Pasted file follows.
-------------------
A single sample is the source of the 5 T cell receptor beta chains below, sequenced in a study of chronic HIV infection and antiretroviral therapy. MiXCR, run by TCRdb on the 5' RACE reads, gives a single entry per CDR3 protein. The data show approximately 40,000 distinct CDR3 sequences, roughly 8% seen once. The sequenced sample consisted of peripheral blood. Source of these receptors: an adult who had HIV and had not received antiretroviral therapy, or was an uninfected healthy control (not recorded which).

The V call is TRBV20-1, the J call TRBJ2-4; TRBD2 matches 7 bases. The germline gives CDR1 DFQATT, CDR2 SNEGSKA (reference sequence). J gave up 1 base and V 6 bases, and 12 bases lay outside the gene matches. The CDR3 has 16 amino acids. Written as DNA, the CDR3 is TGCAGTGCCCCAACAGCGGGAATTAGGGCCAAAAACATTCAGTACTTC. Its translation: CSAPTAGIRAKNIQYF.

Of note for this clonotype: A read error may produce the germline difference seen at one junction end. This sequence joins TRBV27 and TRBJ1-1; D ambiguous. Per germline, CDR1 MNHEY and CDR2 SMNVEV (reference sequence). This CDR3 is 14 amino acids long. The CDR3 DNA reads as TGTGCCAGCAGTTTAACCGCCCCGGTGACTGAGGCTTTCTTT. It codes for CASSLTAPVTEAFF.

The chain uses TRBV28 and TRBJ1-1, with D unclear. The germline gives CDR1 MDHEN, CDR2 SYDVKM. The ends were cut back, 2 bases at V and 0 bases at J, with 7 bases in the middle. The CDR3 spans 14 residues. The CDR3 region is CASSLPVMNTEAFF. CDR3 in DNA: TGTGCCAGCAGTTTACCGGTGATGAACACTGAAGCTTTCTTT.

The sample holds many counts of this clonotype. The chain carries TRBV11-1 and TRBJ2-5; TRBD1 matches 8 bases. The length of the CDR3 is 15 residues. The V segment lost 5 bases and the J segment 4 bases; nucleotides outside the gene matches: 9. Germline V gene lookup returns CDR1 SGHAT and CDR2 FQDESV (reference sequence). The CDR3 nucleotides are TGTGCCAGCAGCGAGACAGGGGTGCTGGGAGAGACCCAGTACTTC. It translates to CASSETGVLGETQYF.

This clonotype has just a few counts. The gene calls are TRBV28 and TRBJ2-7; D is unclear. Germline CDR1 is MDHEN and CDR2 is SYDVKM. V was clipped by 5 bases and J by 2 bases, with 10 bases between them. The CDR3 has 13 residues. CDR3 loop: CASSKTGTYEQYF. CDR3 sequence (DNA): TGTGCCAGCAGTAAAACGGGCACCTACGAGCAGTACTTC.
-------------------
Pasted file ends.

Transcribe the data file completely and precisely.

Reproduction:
A single sample is the source of the 5 T cell receptor beta chains below, sequenced in a study of chronic HIV infection and antiretroviral therapy. MiXCR, run by TCRdb on the 5' RACE reads, gives a single entry per CDR3 protein. The data show approximately 40,000 distinct CDR3 sequences, roughly 8% seen once. The sequenced sample consisted of peripheral blood. Source of these receptors: an adult who had HIV and had not received antiretroviral therapy, or was an uninfected healthy control (not recorded which).

The V call is TRBV20-1, the J call TRBJ2-4; TRBD2 matches 7 bases. The germline gives CDR1 DFQATT, CDR2 SNEGSKA (reference sequence). J gave up 1 base and V 6 bases, and 12 bases lay outside the gene matches. The CDR3 has 16 amino acids. Written as DNA, the CDR3 is TGCAGTGCCCCAACAGCGGGAATTAGGGCCAAAAACATTCAGTACTTC. Its translation: CSAPTAGIRAKNIQYF.

Of note for this clonotype: A read error may produce the germline difference seen at one junction end. This sequence joins TRBV27 and TRBJ1-1; D ambiguous. Per germline, CDR1 MNHEY and CDR2 SMNVEV (reference sequence). This CDR3 is 14 amino acids long. The CDR3 DNA reads as TGTGCCAGCAGTTTAACCGCCCCGGTGACTGAGGCTTTCTTT. It codes for CASSLTAPVTEAFF.

The chain uses TRBV28 and TRBJ1-1, with D unclear. The germline gives CDR1 MDHEN, CDR2 SYDVKM. The ends were cut back, 2 bases at V and 0 bases at J, with 7 bases in the middle. The CDR3 spans 14 residues. The CDR3 region is CASSLPVMNTEAFF. CDR3 in DNA: TGTGCCAGCAGTTTACCGGTGATGAACACTGAAGCTTTCTTT.

The sample holds many counts of this clonotype. The chain carries TRBV11-1 and TRBJ2-5; TRBD1 matches 8 bases. The length of the CDR3 is 15 residues. The V segment lost 5 bases and the J segment 4 bases; nucleotides outside the gene matches: 9. Germline V gene lookup returns CDR1 SGHAT and CDR2 FQDESV (reference sequence). The CDR3 nucleotides are TGTGCCAGCAGCGAGACAGGGGTGCTGGGAGAGACCCAGTACTTC. It translates to CASSETGVLGETQYF.

This clonotype has just a few counts. The gene calls are TRBV28 and TRBJ2-7; D is unclear. Germline CDR1 is MDHEN and CDR2 is SYDVKM. V was clipped by 5 bases and J by 2 bases, with 10 bases between them. The CDR3 has 13 residues. CDR3 loop: CASSKTGTYEQYF. CDR3 sequence (DNA): TGTGCCAGCAGTAAAACGGGCACCTACGAGCAGTACTTC.